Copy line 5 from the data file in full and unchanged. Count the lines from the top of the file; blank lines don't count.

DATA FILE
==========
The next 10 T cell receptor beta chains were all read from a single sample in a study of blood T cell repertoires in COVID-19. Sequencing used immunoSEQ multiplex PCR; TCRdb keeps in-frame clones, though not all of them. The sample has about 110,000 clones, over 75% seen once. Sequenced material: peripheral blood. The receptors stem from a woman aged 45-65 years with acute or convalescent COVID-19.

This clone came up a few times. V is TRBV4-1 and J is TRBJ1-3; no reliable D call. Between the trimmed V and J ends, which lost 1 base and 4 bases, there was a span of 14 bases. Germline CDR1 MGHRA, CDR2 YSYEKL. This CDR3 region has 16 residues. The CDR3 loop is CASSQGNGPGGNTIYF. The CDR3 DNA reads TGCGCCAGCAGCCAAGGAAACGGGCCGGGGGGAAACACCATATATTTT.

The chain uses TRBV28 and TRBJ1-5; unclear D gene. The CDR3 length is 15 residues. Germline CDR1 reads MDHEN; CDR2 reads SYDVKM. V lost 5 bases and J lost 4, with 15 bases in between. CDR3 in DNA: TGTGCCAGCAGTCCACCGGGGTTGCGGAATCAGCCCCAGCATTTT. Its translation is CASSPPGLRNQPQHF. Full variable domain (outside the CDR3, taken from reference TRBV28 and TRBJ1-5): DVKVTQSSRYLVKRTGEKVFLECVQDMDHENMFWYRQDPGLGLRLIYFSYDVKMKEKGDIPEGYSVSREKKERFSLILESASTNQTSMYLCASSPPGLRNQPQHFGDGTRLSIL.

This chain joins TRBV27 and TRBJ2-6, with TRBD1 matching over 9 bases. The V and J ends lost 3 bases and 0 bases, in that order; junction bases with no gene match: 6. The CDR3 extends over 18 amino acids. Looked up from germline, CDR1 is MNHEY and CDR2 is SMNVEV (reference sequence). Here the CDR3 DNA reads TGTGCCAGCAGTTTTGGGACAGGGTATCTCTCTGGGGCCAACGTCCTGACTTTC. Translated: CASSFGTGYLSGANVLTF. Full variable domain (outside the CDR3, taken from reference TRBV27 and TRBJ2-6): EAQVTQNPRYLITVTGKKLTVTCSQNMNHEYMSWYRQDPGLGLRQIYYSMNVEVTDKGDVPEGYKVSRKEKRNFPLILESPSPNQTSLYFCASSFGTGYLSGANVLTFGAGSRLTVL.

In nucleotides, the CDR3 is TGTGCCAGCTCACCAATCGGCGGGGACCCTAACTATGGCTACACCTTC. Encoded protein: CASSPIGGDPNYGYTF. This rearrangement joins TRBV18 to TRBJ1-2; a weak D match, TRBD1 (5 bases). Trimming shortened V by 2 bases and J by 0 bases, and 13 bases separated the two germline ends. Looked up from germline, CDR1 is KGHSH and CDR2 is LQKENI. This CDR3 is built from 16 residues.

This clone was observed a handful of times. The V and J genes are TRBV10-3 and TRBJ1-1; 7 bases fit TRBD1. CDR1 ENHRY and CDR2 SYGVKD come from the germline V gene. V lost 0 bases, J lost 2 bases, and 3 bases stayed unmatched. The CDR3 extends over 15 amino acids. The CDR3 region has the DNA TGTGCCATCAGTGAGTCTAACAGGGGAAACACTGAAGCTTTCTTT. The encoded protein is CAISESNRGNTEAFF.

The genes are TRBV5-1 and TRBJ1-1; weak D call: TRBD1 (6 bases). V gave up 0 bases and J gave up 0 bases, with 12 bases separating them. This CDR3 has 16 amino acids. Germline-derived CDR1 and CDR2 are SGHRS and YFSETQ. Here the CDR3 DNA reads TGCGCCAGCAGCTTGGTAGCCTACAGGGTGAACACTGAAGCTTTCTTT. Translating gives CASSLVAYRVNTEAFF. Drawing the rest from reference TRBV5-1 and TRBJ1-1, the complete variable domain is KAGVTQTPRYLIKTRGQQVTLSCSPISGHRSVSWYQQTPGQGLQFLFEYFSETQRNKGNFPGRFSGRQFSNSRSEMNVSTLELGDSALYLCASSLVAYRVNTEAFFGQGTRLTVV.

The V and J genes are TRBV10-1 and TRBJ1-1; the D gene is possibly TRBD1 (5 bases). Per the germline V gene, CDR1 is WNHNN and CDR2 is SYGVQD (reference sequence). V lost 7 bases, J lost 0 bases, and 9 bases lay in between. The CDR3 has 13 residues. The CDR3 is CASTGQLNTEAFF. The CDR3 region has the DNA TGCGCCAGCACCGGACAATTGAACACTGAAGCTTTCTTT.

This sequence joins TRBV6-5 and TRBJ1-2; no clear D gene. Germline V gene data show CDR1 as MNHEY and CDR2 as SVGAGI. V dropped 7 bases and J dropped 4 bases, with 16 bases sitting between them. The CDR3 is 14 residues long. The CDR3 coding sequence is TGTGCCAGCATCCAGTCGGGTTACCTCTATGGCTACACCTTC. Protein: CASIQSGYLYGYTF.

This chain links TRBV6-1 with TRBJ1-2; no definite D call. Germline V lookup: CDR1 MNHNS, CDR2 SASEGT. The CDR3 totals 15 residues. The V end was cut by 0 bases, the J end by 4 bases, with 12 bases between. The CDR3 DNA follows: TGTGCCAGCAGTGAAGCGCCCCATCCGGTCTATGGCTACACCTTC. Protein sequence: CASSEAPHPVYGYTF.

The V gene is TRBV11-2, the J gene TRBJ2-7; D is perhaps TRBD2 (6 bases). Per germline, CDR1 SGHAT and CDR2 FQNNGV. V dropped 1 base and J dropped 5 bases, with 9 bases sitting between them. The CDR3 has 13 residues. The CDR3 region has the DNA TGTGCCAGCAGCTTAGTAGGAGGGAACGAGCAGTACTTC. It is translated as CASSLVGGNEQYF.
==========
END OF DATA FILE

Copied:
In nucleotides, the CDR3 is TGTGCCAGCTCACCAATCGGCGGGGACCCTAACTATGGCTACACCTTC. Encoded protein: CASSPIGGDPNYGYTF. This rearrangement joins TRBV18 to TRBJ1-2; a weak D match, TRBD1 (5 bases). Trimming shortened V by 2 bases and J by 0 bases, and 13 bases separated the two germline ends. Looked up from germline, CDR1 is KGHSH and CDR2 is LQKENI. This CDR3 is built from 16 residues.